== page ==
Experience sharing of Mr. Raj Khera
Co-Founder/CEO of 2 SaaS companies acquired by public firmsMay 4, 2018
Here’s what happened to him:
-First company: quit my day job on a Friday, proposed to my then girlfriend on Sunday (now wife for over 20 years), got married 8 months later, returned from honeymoon only to find my bank account overdrawn. Really worked very hard to bring in cash flow and finally started taking a salary after about a year from the time I quit my day job.
-Second company: I had savings from the sale of my first company. This time I had a better sense of how to build cash flow faster so my partners and I were able to draw a salary in about 8 months. We could have drawn sooner but we were reinvesting into growing the business, including hiring staff.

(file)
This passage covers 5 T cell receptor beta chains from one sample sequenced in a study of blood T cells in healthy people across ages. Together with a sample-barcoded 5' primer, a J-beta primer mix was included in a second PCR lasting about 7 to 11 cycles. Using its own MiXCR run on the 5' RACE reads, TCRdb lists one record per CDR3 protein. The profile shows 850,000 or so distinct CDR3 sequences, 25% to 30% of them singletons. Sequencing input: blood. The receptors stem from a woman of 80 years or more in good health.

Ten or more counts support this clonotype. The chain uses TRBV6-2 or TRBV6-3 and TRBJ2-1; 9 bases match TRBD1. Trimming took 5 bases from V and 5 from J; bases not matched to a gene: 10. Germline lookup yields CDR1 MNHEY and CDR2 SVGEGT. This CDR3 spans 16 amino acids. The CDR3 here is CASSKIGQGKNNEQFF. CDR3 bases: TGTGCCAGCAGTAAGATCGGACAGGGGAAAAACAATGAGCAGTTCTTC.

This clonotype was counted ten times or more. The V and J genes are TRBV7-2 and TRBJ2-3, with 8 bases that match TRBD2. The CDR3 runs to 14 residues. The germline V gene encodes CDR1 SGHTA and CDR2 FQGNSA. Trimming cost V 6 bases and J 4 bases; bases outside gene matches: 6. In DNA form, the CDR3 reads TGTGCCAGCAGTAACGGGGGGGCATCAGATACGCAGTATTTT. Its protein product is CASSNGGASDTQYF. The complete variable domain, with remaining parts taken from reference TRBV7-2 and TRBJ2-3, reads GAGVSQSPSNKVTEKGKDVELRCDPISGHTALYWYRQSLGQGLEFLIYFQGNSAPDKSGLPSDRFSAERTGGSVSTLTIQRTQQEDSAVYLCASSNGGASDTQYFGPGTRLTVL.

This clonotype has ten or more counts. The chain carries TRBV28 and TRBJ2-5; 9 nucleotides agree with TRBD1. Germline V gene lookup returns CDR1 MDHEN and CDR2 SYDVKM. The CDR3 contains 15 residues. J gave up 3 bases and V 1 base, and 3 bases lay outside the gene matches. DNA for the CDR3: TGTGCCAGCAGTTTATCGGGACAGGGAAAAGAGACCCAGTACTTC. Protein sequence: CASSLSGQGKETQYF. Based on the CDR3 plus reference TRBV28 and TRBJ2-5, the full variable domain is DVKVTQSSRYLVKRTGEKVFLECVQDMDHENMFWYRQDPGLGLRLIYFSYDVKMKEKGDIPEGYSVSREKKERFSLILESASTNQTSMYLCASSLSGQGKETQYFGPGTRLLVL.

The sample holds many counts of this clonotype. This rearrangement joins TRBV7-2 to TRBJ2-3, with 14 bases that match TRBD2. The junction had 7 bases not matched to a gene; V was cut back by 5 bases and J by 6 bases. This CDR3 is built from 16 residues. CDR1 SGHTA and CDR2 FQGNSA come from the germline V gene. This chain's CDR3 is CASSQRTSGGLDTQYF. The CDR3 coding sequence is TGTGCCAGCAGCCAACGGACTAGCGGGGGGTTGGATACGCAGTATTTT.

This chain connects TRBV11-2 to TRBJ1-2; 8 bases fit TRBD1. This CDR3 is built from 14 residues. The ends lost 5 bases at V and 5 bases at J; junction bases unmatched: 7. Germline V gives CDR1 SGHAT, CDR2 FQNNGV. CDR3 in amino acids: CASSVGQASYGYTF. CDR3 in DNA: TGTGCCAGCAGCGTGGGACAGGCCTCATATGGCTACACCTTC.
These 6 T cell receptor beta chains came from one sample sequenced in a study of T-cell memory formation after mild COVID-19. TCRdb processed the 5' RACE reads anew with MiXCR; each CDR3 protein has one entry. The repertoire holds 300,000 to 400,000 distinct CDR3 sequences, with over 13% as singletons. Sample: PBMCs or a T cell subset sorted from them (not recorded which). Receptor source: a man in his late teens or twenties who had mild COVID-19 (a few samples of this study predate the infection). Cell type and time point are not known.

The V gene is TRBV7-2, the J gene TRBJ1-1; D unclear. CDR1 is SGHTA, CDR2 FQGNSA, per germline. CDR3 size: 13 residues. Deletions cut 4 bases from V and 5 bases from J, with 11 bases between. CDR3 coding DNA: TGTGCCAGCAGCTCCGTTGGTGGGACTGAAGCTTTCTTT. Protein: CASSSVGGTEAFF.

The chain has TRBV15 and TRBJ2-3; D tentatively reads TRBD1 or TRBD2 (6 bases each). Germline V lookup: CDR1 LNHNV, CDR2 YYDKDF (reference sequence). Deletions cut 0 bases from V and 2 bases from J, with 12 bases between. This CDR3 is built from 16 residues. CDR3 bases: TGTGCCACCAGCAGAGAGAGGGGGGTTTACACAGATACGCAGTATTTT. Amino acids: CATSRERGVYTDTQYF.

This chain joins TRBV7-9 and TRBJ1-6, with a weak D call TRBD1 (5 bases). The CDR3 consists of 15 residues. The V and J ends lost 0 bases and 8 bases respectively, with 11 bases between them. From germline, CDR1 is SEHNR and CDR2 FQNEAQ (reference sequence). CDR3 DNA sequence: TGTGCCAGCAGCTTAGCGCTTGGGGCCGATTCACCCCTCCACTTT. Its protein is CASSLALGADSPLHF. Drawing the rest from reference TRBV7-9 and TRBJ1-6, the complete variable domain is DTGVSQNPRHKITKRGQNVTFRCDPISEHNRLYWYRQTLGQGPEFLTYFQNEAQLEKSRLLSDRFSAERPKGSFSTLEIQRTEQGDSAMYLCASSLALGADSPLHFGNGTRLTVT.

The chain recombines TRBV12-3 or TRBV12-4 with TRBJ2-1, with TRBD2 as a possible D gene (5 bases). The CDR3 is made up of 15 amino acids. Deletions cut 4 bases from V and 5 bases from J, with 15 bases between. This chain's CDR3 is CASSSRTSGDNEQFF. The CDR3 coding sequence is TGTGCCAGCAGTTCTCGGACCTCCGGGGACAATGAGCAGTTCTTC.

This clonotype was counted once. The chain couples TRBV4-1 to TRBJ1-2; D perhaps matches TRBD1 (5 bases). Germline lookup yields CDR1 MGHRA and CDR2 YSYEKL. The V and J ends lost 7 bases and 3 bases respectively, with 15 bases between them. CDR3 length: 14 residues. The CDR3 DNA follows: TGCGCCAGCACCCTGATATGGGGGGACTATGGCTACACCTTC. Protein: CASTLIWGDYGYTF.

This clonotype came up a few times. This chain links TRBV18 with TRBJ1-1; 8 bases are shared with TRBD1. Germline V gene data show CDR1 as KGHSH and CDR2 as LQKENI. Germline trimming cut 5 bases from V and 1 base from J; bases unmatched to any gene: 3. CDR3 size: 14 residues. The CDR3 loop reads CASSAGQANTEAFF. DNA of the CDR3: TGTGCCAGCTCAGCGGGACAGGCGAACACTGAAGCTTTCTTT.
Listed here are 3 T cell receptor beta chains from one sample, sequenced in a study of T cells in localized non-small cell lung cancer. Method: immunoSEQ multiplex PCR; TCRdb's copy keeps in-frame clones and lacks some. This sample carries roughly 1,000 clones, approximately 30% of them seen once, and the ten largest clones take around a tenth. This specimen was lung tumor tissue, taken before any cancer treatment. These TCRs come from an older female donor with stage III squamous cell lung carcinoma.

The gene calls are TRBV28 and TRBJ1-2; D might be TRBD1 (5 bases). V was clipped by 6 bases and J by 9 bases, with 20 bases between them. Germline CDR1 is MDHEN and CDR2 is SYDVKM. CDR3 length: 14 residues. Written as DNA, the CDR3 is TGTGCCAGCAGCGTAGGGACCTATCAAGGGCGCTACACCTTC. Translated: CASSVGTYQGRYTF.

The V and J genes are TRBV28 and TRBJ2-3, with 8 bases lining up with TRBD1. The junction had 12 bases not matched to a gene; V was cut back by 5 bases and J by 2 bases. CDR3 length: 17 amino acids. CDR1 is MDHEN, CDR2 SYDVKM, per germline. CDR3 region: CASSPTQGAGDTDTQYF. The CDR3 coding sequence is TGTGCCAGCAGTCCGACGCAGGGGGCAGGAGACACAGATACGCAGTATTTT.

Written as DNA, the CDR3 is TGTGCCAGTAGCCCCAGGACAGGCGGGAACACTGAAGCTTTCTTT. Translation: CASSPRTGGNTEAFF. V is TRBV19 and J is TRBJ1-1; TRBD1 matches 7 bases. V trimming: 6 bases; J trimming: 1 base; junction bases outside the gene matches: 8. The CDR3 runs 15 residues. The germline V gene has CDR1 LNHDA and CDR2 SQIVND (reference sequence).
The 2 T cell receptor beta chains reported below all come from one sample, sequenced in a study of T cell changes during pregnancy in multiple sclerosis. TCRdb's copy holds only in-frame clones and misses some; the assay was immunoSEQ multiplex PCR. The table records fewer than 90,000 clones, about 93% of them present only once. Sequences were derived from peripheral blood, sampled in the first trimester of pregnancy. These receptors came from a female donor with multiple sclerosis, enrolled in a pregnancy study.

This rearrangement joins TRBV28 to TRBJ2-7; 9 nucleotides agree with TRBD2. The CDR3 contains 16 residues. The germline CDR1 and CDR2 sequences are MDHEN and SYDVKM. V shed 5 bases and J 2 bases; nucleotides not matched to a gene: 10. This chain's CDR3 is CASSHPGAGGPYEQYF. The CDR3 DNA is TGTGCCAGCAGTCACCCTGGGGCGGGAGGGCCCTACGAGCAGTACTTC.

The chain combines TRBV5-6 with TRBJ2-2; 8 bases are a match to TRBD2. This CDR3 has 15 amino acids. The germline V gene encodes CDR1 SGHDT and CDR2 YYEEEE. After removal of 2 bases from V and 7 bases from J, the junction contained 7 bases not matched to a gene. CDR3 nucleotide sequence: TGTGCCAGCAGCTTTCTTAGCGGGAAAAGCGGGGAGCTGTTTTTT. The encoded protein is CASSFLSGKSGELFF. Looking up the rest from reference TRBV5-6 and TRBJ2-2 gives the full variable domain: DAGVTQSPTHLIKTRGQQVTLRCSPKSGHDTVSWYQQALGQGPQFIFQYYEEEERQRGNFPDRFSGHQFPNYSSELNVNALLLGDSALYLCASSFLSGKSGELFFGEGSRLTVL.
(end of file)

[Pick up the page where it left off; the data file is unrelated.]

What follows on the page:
Third company: cash flow positive within 2 months, but partners and I chose to reinvest all cash back into the company so we didn’t take a salary. We ended up growing it and selling the company, without ever having taken a salary.
Main point: draw the salary you need to survive. Invest the rest for growth. Once you’re stable and growing, you can explore increasing your salary.
Keep 6 months of cash on hand if you can. At first, this will probably be your personal savings. Later, it will be your company’s savings or line of credit. You never know when the wind could blow in the wrong direction.
If you get outside investment to start your company, don’t take a big salary. Investors don’t want to see their money going directly into your pocket.